Why you should air dry your laundry
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Why you should air dry your laundry

Jul 10, 2023

Each year as the frigid Midwestern winter gives way to spring, Marge Agnew resumes a household chore she's done her whole life: hanging laundry outdoors to dry.

"I love the smell," says Agnew, 64, who typically hangs sheets and some clothing, such as jeans and shirts, on lines set up in the yard of her home in Onamia, Minn., a town about 90 miles north of Minneapolis. The laundry, she says, comes back smelling of fresh air.

"It's fun to crawl into bed and take that deep breath and feel like you’re outside," she says.

While fresh-smelling laundry is one reason to consider air drying outdoors, experts say there are a host of other benefits to using your dryer less, including saving energy and maintaining the quality of clothes, linens and towels.

In many parts of the world, air drying outside and inside is commonly practiced, says Elena Karpova, a professor at the University of North Carolina at Greensboro who studies textile and apparel sustainability. She uses her dryer just two or three times a year, "just when it's an emergency."

"It's just getting into the habit," she says.

Here's what you need to know about air drying your laundry.

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Electric dryers are "energy gobblers," Karpova says. On average, they can use anywhere from 1,800 to 5,000 watts, or about 1.8 to 5 kilowatt hours of electricity per cycle, according to Energy Star. A 2014 report from the Natural Resources Defense Council estimated that Americans at the time spent $9 billion annually to operate dryers.

Tumble drying can also cause fabrics to rub against each other and exposes them to heat, both of which experts say can wear textiles out more quickly.

"The life-span extension that you get with [air drying] is pretty incredible," says Cosette Joyner Martinez, an associate professor in the department of design, housing and merchandising at Oklahoma State University.

To decide, take stock of how often it rains where you live. Are there many birds or trees around that could dirty your clean laundry? Do you have enough space in your home to dry your clothes inside?

Hanging laundry to dry outdoors can capitalize on natural air circulation and sunlight, experts say. Beyond the fresh smell, exposure to the sun can also have antimicrobial and whitening effects on fabrics, Karpova says.

But sunlight could cause some materials to fade, says Sumit Mandal, an assistant professor at Oklahoma State University who specializes in textile science. He suggests drying laundry outdoors in shaded areas.

One caveat: Experts note that anything left outside could come back covered in allergens, such as pollen, or carrying insects. Karpova recommends shaking things out before bringing them indoors.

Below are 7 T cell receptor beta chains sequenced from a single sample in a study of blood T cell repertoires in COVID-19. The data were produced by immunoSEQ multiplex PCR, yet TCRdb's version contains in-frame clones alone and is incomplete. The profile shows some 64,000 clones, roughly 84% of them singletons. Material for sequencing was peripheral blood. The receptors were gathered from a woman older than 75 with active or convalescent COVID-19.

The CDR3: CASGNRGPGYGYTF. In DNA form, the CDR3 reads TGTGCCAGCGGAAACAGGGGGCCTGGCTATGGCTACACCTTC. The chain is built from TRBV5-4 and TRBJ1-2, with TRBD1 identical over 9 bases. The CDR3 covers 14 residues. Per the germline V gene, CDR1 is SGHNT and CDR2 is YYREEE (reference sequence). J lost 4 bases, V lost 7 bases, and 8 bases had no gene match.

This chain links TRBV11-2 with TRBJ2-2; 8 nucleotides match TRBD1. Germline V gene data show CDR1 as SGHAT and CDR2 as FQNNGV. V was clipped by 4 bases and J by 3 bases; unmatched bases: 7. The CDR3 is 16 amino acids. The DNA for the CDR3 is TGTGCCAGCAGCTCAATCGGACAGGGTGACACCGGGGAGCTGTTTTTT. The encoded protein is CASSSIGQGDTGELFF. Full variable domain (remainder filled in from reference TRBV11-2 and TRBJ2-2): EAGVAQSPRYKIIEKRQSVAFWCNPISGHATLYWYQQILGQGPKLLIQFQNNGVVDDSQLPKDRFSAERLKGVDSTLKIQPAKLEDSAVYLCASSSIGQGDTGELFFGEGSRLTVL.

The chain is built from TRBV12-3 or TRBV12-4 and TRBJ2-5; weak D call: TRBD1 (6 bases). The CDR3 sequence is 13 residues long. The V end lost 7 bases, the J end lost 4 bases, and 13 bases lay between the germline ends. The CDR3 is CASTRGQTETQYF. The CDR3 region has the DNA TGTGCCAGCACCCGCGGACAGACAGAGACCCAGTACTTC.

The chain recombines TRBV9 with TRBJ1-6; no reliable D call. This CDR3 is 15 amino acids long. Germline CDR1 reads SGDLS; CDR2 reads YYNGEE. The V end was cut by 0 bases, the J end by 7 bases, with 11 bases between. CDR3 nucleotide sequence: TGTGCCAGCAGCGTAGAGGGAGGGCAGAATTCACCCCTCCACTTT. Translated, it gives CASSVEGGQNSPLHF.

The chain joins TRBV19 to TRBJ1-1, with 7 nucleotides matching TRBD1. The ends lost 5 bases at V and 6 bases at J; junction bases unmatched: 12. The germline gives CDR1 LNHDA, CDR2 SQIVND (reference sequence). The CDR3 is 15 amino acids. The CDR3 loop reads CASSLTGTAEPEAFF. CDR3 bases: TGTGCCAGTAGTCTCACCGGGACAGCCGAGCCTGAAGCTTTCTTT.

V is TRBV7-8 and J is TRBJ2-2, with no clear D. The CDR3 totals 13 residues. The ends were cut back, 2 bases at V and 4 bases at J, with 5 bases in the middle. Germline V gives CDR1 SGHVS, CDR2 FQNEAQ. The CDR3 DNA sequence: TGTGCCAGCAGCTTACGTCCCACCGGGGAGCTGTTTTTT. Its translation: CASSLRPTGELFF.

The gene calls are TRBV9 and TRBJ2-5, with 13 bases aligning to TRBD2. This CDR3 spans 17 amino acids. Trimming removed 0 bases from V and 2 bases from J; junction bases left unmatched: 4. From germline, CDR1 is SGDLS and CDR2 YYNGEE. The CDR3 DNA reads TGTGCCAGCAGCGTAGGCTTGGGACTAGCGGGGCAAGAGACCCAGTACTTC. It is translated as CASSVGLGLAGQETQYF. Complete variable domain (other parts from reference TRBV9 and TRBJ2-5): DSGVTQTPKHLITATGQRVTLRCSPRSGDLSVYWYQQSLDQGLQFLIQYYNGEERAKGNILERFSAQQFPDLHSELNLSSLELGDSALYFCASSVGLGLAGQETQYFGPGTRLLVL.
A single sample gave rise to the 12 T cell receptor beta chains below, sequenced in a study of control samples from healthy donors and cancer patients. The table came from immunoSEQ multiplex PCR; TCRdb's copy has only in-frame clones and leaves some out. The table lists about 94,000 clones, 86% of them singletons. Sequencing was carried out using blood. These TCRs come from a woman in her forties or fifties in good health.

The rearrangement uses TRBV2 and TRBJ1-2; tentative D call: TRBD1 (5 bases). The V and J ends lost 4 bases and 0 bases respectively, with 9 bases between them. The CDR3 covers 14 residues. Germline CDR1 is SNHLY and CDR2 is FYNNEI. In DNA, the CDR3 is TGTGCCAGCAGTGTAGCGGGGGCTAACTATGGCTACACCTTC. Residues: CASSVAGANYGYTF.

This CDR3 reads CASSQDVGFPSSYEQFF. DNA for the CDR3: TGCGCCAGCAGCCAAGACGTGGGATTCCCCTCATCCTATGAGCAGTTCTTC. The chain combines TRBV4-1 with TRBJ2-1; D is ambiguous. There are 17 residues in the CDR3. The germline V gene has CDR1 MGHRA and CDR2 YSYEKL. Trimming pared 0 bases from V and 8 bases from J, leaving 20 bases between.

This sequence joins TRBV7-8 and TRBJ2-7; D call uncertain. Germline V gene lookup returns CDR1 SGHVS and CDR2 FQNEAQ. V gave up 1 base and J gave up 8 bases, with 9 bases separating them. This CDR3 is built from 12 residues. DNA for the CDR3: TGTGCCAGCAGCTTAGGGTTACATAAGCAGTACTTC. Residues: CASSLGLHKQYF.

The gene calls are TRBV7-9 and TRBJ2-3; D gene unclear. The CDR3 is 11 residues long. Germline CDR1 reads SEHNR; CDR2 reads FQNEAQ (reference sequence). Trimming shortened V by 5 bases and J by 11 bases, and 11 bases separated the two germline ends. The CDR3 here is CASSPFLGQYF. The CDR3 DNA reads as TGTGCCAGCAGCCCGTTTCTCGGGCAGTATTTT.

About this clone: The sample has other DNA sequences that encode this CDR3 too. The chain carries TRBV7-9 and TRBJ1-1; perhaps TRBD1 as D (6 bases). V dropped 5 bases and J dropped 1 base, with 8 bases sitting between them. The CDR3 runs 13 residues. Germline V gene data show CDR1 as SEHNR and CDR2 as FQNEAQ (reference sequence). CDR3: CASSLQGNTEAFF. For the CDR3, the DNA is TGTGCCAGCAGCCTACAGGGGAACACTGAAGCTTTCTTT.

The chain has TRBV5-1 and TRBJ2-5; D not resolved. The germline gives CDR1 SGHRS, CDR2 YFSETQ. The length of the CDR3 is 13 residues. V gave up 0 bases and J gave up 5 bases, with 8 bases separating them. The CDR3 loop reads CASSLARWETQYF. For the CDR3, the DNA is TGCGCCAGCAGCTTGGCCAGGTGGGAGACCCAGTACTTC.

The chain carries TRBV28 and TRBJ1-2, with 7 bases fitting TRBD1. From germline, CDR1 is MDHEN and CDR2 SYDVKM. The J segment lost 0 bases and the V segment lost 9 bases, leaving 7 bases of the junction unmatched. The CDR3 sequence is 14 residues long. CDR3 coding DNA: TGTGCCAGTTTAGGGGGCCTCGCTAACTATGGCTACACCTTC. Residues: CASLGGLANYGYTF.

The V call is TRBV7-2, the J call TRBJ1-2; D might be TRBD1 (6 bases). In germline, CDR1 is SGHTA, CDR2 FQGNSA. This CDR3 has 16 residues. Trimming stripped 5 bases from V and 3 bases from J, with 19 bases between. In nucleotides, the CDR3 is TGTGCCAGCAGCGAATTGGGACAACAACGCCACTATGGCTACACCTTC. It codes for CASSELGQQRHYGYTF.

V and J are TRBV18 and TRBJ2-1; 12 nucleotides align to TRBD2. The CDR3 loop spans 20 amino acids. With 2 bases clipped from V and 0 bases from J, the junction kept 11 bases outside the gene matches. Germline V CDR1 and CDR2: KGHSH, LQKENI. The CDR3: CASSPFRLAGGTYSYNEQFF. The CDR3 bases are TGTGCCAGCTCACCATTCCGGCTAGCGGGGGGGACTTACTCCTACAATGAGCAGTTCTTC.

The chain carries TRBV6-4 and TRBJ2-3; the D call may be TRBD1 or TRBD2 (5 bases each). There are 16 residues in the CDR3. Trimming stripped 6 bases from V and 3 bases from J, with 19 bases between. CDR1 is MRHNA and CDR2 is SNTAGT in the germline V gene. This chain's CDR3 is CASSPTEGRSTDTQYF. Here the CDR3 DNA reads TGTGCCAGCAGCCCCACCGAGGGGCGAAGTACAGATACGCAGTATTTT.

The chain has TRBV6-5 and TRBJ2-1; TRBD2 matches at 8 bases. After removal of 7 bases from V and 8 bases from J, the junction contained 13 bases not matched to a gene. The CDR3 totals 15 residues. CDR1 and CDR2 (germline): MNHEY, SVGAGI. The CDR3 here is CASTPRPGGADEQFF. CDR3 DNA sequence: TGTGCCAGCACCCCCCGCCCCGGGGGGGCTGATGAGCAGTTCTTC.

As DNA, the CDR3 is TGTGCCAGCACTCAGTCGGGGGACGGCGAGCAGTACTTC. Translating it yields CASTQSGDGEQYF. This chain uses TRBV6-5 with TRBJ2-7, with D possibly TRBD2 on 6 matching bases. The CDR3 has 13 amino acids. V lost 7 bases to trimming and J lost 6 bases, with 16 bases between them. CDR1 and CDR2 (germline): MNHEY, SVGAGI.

And some municipalities and homeowners associations might not allow clotheslines to be set up.

Tips to make laundry day more gentle on the environment

If line-drying outdoors isn't an option, there are many solutions that can be used indoors, Joyner Martinez says. Collapsible drying racks or those that can hang over the backs of doors as well as clothing lines that can be installed in showers or bathtubs are options to maximize space in small urban spaces, she says.

During the winter months, air drying indoors could be a welcome source of humidity to combat the dry air in homes with heating, Karpova says. But the moisture in wet laundry could create humid indoor conditions that might increase the risk of respiratory infections and allergies, Mandal says. It could also lead to mold growth, among other unwanted effects, he adds.

Air drying laundry inside tends to take more time, potentially leaving dried items with a musty smell, Karpova says. Try to place drying racks around sources of air flow, she says. You can increase air circulation indoors by opening windows, provided it's not also humid outside, or turning on fans. In some cases, running a dehumidifier might also help, Mandal says.

You don't need to air dry everything, Joyner Martinez says. To start, she and other experts say you can focus on air drying things that are washed frequently, such as workout clothing or underwear.

Joyner Martinez says she regularly air dries at least half to about three-quarters of a load of laundry and puts the rest in the dryer.

"It's a shorter dry time for the smaller amount of clothing," she says, adding that you’re likely still saving energy and emissions as well as preserving fabrics by exposing them to less time in the dryer.

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First, read care labels, Karpova says. "For lots of clothing, it's not recommended to use the dryer," she says. "It's only line drying."

To help maintain shape and avoid wrinkles, how you hang things up matters, experts say. Putting shirts on hangers, for example, could help reduce creases that might occur if you just drape the garment over a line or on the bar of a rack, Mandal says. For heavier fabrics, such as knits, experts recommend laying those flat to dry.

Make sure you have enough space on your line or drying rack, so that your laundry isn't bunched together, Karpova says. Spreading things out and flipping or moving items to expose them to more air can allow them to dry more quickly, she says.

Although it is probably easier and faster to toss all your clothes in the dryer, Karpova and other experts urge giving air drying a chance.

"When you start doing it, people might find that it's not as hard and unpleasant a chore as they might think," she says.